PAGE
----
If one of your New Year’s resolutions is to save money, you may want to consider selling your car.
Gas prices rose by five cents to 116.9 cents a litre at most GTA gas stations on Monday, En-Pro chief petroleum analyst Roger McKnight said, adding that the price is expected to remain the same on Tuesday.
That comes after an extremely short-lived penny drop at most stations Sunday.
The hike can be at least partly attributed to the Ontario government’s new cap-and-trade carbon tax, which went into effect on Jan. 1.
McKnight said the Ontario government had estimated an increase of 4.3 cents per litre but added that doesn’t factor in the HST, which will be applied at the wholesale level by the oil companies, bringing the increase closer to 4.8 cents a litre.
“That 4.3 [cents] is not actually true, it’s actually going to be closer to five [cents] because the Ontario government taxes the tax. They can call it a cap-and-trade all they want, but it’s another word for a tax,” McKnight told 680 NEWS.
So, a person who drives a mid-size sedan around 20,000 kilometres a year can expected to pay at least $70 extra per year.
One factor that may affect gas prices is whether President-Elect Donald Trump goes through with his promise to ban OPEC oil from the U.S. market.
“He is huffing and puffing a lot and it depends on how much that is a bluff or not. If he goes up against the OPEC cuts and lets loose with the shale oil, OPEC is going to have to back off a bit. Either prices are going to go up, or they’re going to go down, or they’re going to stay the same,” McKnight said.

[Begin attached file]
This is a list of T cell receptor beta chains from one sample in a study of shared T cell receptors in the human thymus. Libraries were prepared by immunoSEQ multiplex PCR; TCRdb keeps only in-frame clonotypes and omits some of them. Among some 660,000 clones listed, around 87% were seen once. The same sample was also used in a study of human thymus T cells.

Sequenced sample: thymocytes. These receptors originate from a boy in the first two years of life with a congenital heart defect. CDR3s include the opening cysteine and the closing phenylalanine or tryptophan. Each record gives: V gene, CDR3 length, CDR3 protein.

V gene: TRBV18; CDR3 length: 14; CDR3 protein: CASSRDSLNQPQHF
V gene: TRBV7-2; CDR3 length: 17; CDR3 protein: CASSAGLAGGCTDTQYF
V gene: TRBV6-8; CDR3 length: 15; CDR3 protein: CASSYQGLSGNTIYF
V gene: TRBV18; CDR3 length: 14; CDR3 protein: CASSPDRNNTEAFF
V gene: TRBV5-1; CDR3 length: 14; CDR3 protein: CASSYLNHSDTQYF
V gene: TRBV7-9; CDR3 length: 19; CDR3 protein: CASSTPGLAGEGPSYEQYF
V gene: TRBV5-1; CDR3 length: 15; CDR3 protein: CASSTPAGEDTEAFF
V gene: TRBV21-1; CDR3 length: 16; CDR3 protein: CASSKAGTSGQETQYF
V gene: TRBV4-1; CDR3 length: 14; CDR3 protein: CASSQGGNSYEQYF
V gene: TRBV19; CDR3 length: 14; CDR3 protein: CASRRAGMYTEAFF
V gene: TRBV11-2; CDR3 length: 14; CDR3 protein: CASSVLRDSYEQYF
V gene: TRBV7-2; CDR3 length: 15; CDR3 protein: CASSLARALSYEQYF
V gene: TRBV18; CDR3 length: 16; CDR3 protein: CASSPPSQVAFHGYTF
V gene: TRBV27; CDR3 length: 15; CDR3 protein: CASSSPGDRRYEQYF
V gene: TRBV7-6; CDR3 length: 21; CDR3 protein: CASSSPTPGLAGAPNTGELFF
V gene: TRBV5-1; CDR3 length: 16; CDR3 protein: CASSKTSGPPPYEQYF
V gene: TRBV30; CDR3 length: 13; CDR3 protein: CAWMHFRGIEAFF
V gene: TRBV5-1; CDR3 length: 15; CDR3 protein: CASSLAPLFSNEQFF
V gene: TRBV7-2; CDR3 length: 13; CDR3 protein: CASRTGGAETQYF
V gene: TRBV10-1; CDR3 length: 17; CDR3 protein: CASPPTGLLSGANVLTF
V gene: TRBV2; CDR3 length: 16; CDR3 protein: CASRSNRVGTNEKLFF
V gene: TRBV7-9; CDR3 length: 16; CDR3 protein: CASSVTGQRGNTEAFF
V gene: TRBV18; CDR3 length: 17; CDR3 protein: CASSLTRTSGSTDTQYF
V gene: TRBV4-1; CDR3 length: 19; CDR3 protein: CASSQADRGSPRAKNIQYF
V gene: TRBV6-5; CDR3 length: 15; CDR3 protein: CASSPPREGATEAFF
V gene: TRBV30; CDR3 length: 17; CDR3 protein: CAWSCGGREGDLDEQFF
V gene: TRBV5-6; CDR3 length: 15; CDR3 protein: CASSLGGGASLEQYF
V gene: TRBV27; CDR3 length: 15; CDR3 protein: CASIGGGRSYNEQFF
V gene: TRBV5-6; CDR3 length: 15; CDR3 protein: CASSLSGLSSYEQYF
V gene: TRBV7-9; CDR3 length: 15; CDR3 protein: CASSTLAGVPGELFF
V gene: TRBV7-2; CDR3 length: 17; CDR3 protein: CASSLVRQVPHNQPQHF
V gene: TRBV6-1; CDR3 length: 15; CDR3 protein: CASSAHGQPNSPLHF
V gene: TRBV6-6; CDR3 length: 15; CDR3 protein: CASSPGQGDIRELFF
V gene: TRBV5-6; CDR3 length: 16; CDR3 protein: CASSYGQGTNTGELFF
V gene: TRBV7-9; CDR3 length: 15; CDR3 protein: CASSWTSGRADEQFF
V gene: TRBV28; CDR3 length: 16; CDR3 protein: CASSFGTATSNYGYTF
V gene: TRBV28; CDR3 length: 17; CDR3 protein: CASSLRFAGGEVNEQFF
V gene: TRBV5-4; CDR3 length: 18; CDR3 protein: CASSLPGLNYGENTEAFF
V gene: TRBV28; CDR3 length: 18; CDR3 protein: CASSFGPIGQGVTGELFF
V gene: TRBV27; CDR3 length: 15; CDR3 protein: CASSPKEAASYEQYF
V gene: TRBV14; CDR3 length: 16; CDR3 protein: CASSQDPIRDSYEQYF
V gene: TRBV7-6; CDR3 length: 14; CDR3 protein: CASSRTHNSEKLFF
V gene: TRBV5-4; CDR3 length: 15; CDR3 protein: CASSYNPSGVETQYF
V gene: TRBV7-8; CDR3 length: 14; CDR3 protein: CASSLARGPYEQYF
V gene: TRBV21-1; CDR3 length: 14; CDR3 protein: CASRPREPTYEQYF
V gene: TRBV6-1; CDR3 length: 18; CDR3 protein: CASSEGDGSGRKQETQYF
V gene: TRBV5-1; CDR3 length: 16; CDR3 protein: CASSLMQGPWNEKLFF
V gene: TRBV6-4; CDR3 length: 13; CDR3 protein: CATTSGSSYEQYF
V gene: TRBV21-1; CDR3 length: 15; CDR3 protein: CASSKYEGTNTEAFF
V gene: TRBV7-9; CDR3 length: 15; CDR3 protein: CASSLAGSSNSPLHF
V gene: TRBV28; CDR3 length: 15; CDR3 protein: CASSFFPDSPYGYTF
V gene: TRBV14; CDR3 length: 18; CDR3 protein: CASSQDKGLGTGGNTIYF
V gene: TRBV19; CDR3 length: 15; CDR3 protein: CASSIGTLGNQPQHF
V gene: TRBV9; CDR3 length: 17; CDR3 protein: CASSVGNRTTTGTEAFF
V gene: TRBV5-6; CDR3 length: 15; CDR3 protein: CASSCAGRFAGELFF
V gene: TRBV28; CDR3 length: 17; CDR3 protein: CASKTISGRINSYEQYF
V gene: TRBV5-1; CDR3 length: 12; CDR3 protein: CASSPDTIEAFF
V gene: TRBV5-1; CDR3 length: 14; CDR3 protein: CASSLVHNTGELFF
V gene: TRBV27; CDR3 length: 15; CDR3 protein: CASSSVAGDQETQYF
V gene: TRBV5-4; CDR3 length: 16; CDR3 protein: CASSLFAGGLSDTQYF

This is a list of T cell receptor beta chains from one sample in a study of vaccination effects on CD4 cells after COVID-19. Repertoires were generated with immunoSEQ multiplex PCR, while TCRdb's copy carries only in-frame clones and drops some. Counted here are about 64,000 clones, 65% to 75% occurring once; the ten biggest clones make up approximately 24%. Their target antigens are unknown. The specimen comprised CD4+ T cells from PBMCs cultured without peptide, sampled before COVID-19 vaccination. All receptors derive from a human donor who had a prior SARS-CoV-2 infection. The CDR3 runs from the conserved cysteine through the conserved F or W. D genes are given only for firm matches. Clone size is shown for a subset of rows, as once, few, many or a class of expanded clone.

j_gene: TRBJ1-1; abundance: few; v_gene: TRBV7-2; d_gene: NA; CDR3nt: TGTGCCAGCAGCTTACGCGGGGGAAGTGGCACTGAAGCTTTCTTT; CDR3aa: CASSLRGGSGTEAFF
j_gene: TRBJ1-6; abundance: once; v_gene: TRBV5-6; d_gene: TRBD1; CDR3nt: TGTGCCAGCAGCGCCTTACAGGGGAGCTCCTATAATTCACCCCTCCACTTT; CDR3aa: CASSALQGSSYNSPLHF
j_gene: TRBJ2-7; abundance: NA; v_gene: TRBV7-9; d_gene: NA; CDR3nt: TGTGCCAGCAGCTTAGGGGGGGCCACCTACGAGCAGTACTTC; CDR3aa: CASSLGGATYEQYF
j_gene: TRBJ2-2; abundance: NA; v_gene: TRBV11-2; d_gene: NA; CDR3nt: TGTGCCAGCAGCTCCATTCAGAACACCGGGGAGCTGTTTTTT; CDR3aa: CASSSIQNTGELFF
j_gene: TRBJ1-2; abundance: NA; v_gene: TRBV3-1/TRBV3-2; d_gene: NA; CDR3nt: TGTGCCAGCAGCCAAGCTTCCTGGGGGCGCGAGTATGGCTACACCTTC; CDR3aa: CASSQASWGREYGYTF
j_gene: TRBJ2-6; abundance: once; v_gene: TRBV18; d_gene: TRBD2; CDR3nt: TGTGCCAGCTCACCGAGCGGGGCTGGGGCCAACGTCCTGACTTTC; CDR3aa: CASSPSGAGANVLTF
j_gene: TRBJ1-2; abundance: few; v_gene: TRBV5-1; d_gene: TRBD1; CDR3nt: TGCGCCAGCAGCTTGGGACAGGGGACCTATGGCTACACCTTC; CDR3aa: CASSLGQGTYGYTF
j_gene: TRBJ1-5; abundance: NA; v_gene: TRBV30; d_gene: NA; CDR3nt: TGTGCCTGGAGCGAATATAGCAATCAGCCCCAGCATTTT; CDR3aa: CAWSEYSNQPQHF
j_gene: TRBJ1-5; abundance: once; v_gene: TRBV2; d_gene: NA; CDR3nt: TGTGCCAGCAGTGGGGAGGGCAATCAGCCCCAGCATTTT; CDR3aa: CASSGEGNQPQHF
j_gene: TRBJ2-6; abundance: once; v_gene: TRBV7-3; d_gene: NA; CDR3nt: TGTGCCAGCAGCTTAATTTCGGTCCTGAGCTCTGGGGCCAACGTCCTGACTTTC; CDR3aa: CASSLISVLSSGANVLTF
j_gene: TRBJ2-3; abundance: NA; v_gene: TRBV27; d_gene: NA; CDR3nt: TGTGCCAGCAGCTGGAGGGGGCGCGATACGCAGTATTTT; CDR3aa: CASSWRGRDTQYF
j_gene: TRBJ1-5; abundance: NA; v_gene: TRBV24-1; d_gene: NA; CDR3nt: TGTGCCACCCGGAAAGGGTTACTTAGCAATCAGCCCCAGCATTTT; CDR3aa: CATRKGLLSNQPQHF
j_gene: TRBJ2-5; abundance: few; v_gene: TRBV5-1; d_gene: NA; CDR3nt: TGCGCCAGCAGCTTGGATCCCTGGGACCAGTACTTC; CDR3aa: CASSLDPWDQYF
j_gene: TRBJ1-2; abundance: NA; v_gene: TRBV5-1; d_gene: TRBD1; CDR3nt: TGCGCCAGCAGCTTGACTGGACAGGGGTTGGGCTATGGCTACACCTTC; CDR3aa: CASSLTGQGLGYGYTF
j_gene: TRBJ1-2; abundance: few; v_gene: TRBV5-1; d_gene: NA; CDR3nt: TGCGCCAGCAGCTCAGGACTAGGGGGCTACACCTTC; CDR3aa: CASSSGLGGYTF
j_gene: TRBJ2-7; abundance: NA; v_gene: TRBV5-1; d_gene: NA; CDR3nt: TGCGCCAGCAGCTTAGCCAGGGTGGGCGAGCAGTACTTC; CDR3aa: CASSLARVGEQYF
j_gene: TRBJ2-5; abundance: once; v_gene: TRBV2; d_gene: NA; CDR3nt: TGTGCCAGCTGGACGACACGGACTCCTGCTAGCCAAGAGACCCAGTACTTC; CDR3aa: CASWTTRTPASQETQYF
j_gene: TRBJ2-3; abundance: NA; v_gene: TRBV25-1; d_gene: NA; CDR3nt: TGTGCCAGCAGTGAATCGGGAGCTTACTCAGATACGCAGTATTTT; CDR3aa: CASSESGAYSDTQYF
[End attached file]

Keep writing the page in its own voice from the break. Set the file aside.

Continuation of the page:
He said that when shale oil production starts, the crude oil price may peak at US$58 a barrel and then lower to $50.
Meanwhile, gas prices won’t be the only thing taking a bite out of Ontarians’ wallets.
While the government has removed the eight-per-cent provincial portion of the HST from electricity bills, the cap-and-trade program will add about $6 a month to natural gas bills in the new year. The average home heating bill could also cost extra $5 per month.
When you add it all up, that works out to around $300 for the average consumer: $140 in gas for a two-car household, $84 for Enbridge Gas consumers, and around $74 in indirect costs on goods and services.
Ontario hopes to raise $1.9 billion a year from cap-and-trade and $8 billion by the end of 2020. The province promises to spend the money on programs that reduce emissions and help businesses and consumers adapt to a low-carbon economy.